This proposed rule would impose no additional reporting or recordkeeping requirements on either small or large California almond handlers. As with all Federal marketing order programs, reports and forms are periodically reviewed to reduce information requirements and duplication by industry and public sector agencies.
AMS is committed to complying with the E-Government Act, to promote the use of the internet and other information technologies to provide increased opportunities for citizen access to Government information and services, and for other purposes.
USDA has not identified any relevant Federal rules that duplicate, overlap, or conflict with this action.
A small business guide on complying with fruit, vegetable, and specialty crop marketing agreements and orders may be viewed at: http://www.ams.usda.gov/rules-regulations/moa/small-businesses. Any questions about the compliance guide should be sent to Antoinette Carter at the previously-mentioned address in the FOR FURTHER INFORMATION CONTACT section.
A 15-day comment period is provided to allow interested persons to respond to this proposed rule. Fifteen days is deemed appropriate because: (1) The 2016-17 crop year begins on August 1, 2016, and the marketing order requires that the rate of assessment for each crop year apply to all assessable almonds handled during such crop year; (2) the Board needs to have sufficient funds to pay its expenses which are incurred on a continuous basis; and (3) handlers are aware of this action which was unanimously recommended by the Board at a public meeting.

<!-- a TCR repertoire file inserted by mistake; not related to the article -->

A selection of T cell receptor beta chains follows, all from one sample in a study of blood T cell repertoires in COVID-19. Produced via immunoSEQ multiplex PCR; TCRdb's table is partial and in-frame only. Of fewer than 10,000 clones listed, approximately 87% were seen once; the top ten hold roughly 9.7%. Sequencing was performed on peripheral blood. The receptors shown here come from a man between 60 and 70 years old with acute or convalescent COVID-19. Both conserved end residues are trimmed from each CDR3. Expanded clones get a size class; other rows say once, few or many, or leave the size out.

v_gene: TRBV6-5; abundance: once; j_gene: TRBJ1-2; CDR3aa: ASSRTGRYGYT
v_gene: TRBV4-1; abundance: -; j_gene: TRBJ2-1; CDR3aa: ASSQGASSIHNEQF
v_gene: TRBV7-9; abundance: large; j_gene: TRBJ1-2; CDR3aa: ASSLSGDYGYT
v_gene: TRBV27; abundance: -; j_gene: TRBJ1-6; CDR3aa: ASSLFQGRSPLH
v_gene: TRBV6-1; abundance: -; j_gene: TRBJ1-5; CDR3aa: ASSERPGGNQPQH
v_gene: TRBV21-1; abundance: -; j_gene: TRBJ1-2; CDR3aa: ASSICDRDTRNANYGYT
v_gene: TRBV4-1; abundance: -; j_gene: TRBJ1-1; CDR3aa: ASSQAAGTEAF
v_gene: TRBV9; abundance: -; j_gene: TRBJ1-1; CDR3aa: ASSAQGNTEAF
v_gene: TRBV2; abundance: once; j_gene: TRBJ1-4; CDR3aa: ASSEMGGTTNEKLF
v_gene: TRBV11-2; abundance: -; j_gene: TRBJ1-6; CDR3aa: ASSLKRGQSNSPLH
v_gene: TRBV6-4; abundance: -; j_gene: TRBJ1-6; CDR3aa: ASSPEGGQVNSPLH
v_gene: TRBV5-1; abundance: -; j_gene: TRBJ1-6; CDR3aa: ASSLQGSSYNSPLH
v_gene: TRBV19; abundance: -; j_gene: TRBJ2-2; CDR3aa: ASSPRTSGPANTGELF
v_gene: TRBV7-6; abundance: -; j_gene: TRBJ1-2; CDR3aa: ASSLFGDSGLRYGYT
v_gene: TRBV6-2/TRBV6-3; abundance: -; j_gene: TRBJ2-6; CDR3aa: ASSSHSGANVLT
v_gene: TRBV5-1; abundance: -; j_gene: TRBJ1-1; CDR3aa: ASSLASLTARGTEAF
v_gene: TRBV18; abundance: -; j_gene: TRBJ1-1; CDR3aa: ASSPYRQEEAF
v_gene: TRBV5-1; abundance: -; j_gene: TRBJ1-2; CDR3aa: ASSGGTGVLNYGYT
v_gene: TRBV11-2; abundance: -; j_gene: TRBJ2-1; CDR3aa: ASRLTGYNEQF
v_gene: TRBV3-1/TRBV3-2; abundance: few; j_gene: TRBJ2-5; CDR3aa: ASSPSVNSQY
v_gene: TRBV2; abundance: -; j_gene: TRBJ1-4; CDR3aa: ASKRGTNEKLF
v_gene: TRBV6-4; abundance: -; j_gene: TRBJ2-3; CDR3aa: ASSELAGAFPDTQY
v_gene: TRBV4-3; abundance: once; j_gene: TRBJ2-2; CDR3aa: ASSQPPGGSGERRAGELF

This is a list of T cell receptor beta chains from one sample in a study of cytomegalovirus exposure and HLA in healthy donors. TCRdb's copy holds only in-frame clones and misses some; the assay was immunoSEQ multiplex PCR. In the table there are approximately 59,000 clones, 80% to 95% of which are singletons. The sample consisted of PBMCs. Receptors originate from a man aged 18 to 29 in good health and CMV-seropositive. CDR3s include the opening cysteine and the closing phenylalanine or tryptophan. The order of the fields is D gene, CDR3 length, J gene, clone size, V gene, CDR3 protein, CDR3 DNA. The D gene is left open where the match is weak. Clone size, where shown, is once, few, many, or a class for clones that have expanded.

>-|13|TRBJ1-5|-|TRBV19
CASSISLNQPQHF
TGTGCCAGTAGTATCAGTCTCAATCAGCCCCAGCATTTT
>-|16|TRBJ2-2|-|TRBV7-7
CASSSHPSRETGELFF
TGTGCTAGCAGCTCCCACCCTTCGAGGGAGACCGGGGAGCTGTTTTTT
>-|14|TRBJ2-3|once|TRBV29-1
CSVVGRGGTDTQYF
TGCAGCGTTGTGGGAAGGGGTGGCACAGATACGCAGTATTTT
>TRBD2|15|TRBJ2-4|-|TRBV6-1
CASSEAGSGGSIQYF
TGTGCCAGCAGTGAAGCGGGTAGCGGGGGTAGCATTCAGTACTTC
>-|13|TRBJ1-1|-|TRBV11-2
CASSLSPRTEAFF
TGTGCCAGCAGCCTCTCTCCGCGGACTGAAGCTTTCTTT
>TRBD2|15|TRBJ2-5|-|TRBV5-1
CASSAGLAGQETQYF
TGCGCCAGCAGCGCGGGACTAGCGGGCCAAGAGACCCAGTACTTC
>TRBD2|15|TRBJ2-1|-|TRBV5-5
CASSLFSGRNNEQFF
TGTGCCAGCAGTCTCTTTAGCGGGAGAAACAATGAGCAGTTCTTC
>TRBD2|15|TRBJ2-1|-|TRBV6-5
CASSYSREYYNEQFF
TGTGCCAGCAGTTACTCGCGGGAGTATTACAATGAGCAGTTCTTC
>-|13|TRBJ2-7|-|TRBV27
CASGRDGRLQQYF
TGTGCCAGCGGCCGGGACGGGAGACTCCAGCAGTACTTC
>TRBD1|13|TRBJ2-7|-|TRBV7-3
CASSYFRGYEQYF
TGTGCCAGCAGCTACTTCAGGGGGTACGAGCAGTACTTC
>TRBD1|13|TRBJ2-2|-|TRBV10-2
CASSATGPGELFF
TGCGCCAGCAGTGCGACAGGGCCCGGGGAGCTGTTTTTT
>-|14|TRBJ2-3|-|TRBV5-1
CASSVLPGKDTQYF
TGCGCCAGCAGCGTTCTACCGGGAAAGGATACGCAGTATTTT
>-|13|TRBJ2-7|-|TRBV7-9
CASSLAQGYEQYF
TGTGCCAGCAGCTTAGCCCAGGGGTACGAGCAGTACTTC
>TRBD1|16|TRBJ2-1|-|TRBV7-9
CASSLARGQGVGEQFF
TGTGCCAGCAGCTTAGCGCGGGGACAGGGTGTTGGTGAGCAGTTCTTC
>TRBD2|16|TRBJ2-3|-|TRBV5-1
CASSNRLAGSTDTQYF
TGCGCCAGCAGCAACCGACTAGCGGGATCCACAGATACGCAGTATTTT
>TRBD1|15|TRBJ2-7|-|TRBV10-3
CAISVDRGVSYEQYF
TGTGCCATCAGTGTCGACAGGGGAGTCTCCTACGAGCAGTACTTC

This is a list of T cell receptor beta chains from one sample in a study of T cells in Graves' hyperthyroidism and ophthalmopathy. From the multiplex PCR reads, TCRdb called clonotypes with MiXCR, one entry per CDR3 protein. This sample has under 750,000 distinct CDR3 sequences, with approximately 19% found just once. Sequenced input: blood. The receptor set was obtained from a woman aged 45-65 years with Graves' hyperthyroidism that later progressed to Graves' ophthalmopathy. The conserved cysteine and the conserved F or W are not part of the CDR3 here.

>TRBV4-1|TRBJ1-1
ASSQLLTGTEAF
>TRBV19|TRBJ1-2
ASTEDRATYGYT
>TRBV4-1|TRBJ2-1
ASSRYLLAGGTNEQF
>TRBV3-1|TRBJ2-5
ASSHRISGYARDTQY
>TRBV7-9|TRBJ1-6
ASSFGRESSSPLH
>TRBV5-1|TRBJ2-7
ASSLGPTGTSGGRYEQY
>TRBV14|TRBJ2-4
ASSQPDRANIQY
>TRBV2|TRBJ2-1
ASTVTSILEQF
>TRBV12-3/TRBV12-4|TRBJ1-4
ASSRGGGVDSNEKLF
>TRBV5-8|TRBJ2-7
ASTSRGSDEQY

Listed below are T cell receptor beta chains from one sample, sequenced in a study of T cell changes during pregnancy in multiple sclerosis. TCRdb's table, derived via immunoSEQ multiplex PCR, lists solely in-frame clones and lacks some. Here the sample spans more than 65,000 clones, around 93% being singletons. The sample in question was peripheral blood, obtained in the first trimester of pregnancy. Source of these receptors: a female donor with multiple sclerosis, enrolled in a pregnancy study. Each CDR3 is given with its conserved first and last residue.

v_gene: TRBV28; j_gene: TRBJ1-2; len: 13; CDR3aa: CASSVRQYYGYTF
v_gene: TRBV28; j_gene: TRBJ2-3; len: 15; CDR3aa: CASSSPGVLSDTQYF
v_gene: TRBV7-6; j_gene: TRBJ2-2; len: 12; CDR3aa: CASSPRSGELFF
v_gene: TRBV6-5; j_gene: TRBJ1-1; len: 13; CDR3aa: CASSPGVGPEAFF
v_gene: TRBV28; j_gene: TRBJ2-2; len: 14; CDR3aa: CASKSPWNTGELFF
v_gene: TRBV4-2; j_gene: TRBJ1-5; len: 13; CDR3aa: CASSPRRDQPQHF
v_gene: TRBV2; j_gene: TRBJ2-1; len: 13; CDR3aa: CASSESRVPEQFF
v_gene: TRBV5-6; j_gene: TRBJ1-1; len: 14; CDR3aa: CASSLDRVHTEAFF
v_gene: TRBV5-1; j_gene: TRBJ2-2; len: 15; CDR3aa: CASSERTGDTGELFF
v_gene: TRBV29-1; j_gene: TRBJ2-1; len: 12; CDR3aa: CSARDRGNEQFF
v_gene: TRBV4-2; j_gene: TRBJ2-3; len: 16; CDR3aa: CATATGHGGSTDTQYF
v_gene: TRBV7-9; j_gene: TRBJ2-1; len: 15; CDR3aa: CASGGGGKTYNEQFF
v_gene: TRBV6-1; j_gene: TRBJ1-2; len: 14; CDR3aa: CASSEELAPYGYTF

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- Marketing agreements
- Reporting and recordkeeping requirements
For the reasons set forth in the preamble, 7 CFR part 981 is proposed to be amended as follows:
PART 981—ALMONDS GROWN IN CALIFORNIA
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1. The authority citation for 7 CFR part 981 continues to read as follows:End Amendment Part
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2. Section 981.343 is revised to read as follows: End Amendment Part
For the period August 1, 2016, through July 31, 2019, the assessment rate shall be $0.04 per pound for California almonds. Of the $0.04 assessment rate, 60 percent per assessable pound is available for handler credit-back. On and after August 1, 2019, an assessment rate of $0.03 per pound is established for California almonds. Of the $0.03 assessment rate, 60 percent per assessable pound is available for handler credit-back.
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Dated: July 12, 2016.
Administrator, Agricultural Marketing Service.
[FR Doc. 2016-16814 Filed 7-15-16; 8:45 am]
BILLING CODE 3410-02-P